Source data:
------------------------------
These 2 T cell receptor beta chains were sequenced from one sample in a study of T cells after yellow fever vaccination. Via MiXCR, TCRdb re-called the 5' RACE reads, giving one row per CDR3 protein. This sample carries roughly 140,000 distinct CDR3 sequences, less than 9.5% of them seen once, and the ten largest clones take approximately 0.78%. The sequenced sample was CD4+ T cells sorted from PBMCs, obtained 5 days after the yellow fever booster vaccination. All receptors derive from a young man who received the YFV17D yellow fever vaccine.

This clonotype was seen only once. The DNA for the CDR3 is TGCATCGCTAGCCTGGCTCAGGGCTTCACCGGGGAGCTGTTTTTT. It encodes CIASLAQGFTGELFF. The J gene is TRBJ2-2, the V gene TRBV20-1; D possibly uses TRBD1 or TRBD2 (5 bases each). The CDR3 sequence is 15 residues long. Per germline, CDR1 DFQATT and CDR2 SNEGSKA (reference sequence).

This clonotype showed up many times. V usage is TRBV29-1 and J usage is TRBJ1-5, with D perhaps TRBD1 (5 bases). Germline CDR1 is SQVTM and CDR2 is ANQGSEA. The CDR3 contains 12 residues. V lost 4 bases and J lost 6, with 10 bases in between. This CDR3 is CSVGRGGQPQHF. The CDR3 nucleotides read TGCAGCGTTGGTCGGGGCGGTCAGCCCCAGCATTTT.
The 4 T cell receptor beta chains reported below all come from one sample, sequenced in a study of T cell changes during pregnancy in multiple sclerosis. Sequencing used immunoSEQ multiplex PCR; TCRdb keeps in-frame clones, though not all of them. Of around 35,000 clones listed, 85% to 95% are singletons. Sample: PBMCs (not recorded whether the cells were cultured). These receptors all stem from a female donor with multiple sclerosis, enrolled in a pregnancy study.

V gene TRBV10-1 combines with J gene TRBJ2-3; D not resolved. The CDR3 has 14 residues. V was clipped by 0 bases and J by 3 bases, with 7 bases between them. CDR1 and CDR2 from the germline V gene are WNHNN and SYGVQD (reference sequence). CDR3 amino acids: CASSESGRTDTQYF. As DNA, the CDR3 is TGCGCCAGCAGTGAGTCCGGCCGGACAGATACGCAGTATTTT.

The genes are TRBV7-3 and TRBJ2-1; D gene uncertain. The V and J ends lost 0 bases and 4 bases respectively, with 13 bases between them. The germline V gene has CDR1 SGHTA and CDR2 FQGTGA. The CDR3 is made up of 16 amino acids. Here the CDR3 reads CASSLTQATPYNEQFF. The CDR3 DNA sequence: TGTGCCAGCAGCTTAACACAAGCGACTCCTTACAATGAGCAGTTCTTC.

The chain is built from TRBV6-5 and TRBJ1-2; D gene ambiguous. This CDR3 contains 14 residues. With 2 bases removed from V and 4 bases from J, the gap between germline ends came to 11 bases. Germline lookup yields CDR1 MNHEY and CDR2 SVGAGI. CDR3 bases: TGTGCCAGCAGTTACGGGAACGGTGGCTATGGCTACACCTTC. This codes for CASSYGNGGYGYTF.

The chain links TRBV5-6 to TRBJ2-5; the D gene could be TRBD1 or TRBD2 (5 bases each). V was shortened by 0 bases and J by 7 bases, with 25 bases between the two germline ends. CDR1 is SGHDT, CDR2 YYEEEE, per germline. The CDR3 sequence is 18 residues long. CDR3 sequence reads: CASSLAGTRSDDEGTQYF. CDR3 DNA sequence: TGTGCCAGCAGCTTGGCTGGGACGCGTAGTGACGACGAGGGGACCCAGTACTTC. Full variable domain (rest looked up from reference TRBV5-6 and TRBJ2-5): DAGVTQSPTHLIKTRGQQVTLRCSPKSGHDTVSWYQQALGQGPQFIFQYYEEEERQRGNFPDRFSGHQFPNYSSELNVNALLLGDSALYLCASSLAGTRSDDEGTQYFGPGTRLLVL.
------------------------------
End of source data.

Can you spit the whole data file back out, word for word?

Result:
These 2 T cell receptor beta chains were sequenced from one sample in a study of T cells after yellow fever vaccination. Via MiXCR, TCRdb re-called the 5' RACE reads, giving one row per CDR3 protein. This sample carries roughly 140,000 distinct CDR3 sequences, less than 9.5% of them seen once, and the ten largest clones take approximately 0.78%. The sequenced sample was CD4+ T cells sorted from PBMCs, obtained 5 days after the yellow fever booster vaccination. All receptors derive from a young man who received the YFV17D yellow fever vaccine.

This clonotype was seen only once. The DNA for the CDR3 is TGCATCGCTAGCCTGGCTCAGGGCTTCACCGGGGAGCTGTTTTTT. It encodes CIASLAQGFTGELFF. The J gene is TRBJ2-2, the V gene TRBV20-1; D possibly uses TRBD1 or TRBD2 (5 bases each). The CDR3 sequence is 15 residues long. Per germline, CDR1 DFQATT and CDR2 SNEGSKA (reference sequence).

This clonotype showed up many times. V usage is TRBV29-1 and J usage is TRBJ1-5, with D perhaps TRBD1 (5 bases). Germline CDR1 is SQVTM and CDR2 is ANQGSEA. The CDR3 contains 12 residues. V lost 4 bases and J lost 6, with 10 bases in between. This CDR3 is CSVGRGGQPQHF. The CDR3 nucleotides read TGCAGCGTTGGTCGGGGCGGTCAGCCCCAGCATTTT.
The 4 T cell receptor beta chains reported below all come from one sample, sequenced in a study of T cell changes during pregnancy in multiple sclerosis. Sequencing used immunoSEQ multiplex PCR; TCRdb keeps in-frame clones, though not all of them. Of around 35,000 clones listed, 85% to 95% are singletons. Sample: PBMCs (not recorded whether the cells were cultured). These receptors all stem from a female donor with multiple sclerosis, enrolled in a pregnancy study.

V gene TRBV10-1 combines with J gene TRBJ2-3; D not resolved. The CDR3 has 14 residues. V was clipped by 0 bases and J by 3 bases, with 7 bases between them. CDR1 and CDR2 from the germline V gene are WNHNN and SYGVQD (reference sequence). CDR3 amino acids: CASSESGRTDTQYF. As DNA, the CDR3 is TGCGCCAGCAGTGAGTCCGGCCGGACAGATACGCAGTATTTT.

The genes are TRBV7-3 and TRBJ2-1; D gene uncertain. The V and J ends lost 0 bases and 4 bases respectively, with 13 bases between them. The germline V gene has CDR1 SGHTA and CDR2 FQGTGA. The CDR3 is made up of 16 amino acids. Here the CDR3 reads CASSLTQATPYNEQFF. The CDR3 DNA sequence: TGTGCCAGCAGCTTAACACAAGCGACTCCTTACAATGAGCAGTTCTTC.

The chain is built from TRBV6-5 and TRBJ1-2; D gene ambiguous. This CDR3 contains 14 residues. With 2 bases removed from V and 4 bases from J, the gap between germline ends came to 11 bases. Germline lookup yields CDR1 MNHEY and CDR2 SVGAGI. CDR3 bases: TGTGCCAGCAGTTACGGGAACGGTGGCTATGGCTACACCTTC. This codes for CASSYGNGGYGYTF.

The chain links TRBV5-6 to TRBJ2-5; the D gene could be TRBD1 or TRBD2 (5 bases each). V was shortened by 0 bases and J by 7 bases, with 25 bases between the two germline ends. CDR1 is SGHDT, CDR2 YYEEEE, per germline. The CDR3 sequence is 18 residues long. CDR3 sequence reads: CASSLAGTRSDDEGTQYF. CDR3 DNA sequence: TGTGCCAGCAGCTTGGCTGGGACGCGTAGTGACGACGAGGGGACCCAGTACTTC. Full variable domain (rest looked up from reference TRBV5-6 and TRBJ2-5): DAGVTQSPTHLIKTRGQQVTLRCSPKSGHDTVSWYQQALGQGPQFIFQYYEEEERQRGNFPDRFSGHQFPNYSSELNVNALLLGDSALYLCASSLAGTRSDDEGTQYFGPGTRLLVL.